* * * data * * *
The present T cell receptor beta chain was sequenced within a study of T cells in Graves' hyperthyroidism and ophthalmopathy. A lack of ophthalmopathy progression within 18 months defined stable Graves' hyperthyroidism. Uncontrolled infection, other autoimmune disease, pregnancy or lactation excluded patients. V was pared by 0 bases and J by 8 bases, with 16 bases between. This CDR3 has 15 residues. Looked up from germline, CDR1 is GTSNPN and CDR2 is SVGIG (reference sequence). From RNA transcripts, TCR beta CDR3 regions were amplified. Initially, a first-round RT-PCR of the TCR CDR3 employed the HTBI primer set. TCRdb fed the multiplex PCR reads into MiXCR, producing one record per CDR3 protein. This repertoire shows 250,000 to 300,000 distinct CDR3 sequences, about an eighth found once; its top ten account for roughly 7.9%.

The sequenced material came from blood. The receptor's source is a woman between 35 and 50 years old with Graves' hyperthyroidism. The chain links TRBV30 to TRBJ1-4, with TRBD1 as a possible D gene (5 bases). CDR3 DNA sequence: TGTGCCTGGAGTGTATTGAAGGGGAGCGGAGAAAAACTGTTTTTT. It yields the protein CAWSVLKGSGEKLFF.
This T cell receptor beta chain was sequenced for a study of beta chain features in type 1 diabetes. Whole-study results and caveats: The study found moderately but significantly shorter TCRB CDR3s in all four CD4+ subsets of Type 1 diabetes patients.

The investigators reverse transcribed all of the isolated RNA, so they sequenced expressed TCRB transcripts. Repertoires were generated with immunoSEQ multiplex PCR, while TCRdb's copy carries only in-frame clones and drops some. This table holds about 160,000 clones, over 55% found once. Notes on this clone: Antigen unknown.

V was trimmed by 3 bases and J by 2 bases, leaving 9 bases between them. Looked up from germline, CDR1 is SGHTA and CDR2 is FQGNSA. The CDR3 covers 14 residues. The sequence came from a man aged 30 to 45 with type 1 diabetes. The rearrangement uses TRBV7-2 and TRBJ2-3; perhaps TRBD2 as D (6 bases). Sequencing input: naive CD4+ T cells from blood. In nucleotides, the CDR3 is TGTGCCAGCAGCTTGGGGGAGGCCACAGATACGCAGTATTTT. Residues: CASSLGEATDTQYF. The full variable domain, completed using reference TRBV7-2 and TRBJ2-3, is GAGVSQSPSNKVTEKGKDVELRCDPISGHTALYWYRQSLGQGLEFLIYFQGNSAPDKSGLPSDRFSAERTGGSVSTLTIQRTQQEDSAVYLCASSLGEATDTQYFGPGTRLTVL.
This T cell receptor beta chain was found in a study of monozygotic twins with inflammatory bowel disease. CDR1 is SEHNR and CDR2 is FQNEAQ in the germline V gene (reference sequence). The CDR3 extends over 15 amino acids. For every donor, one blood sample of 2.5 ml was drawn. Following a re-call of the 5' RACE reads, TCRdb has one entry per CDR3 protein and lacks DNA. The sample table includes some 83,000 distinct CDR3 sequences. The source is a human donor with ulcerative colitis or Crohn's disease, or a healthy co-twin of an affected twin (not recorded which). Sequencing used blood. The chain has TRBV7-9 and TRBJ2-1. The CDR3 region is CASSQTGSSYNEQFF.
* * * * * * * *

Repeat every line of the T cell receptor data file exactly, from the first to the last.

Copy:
The present T cell receptor beta chain was sequenced within a study of T cells in Graves' hyperthyroidism and ophthalmopathy. A lack of ophthalmopathy progression within 18 months defined stable Graves' hyperthyroidism. Uncontrolled infection, other autoimmune disease, pregnancy or lactation excluded patients. V was pared by 0 bases and J by 8 bases, with 16 bases between. This CDR3 has 15 residues. Looked up from germline, CDR1 is GTSNPN and CDR2 is SVGIG (reference sequence). From RNA transcripts, TCR beta CDR3 regions were amplified. Initially, a first-round RT-PCR of the TCR CDR3 employed the HTBI primer set. TCRdb fed the multiplex PCR reads into MiXCR, producing one record per CDR3 protein. This repertoire shows 250,000 to 300,000 distinct CDR3 sequences, about an eighth found once; its top ten account for roughly 7.9%.

The sequenced material came from blood. The receptor's source is a woman between 35 and 50 years old with Graves' hyperthyroidism. The chain links TRBV30 to TRBJ1-4, with TRBD1 as a possible D gene (5 bases). CDR3 DNA sequence: TGTGCCTGGAGTGTATTGAAGGGGAGCGGAGAAAAACTGTTTTTT. It yields the protein CAWSVLKGSGEKLFF.
This T cell receptor beta chain was sequenced for a study of beta chain features in type 1 diabetes. Whole-study results and caveats: The study found moderately but significantly shorter TCRB CDR3s in all four CD4+ subsets of Type 1 diabetes patients.

The investigators reverse transcribed all of the isolated RNA, so they sequenced expressed TCRB transcripts. Repertoires were generated with immunoSEQ multiplex PCR, while TCRdb's copy carries only in-frame clones and drops some. This table holds about 160,000 clones, over 55% found once. Notes on this clone: Antigen unknown.

V was trimmed by 3 bases and J by 2 bases, leaving 9 bases between them. Looked up from germline, CDR1 is SGHTA and CDR2 is FQGNSA. The CDR3 covers 14 residues. The sequence came from a man aged 30 to 45 with type 1 diabetes. The rearrangement uses TRBV7-2 and TRBJ2-3; perhaps TRBD2 as D (6 bases). Sequencing input: naive CD4+ T cells from blood. In nucleotides, the CDR3 is TGTGCCAGCAGCTTGGGGGAGGCCACAGATACGCAGTATTTT. Residues: CASSLGEATDTQYF. The full variable domain, completed using reference TRBV7-2 and TRBJ2-3, is GAGVSQSPSNKVTEKGKDVELRCDPISGHTALYWYRQSLGQGLEFLIYFQGNSAPDKSGLPSDRFSAERTGGSVSTLTIQRTQQEDSAVYLCASSLGEATDTQYFGPGTRLTVL.
This T cell receptor beta chain was found in a study of monozygotic twins with inflammatory bowel disease. CDR1 is SEHNR and CDR2 is FQNEAQ in the germline V gene (reference sequence). The CDR3 extends over 15 amino acids. For every donor, one blood sample of 2.5 ml was drawn. Following a re-call of the 5' RACE reads, TCRdb has one entry per CDR3 protein and lacks DNA. The sample table includes some 83,000 distinct CDR3 sequences. The source is a human donor with ulcerative colitis or Crohn's disease, or a healthy co-twin of an affected twin (not recorded which). Sequencing used blood. The chain has TRBV7-9 and TRBJ2-1. The CDR3 region is CASSQTGSSYNEQFF.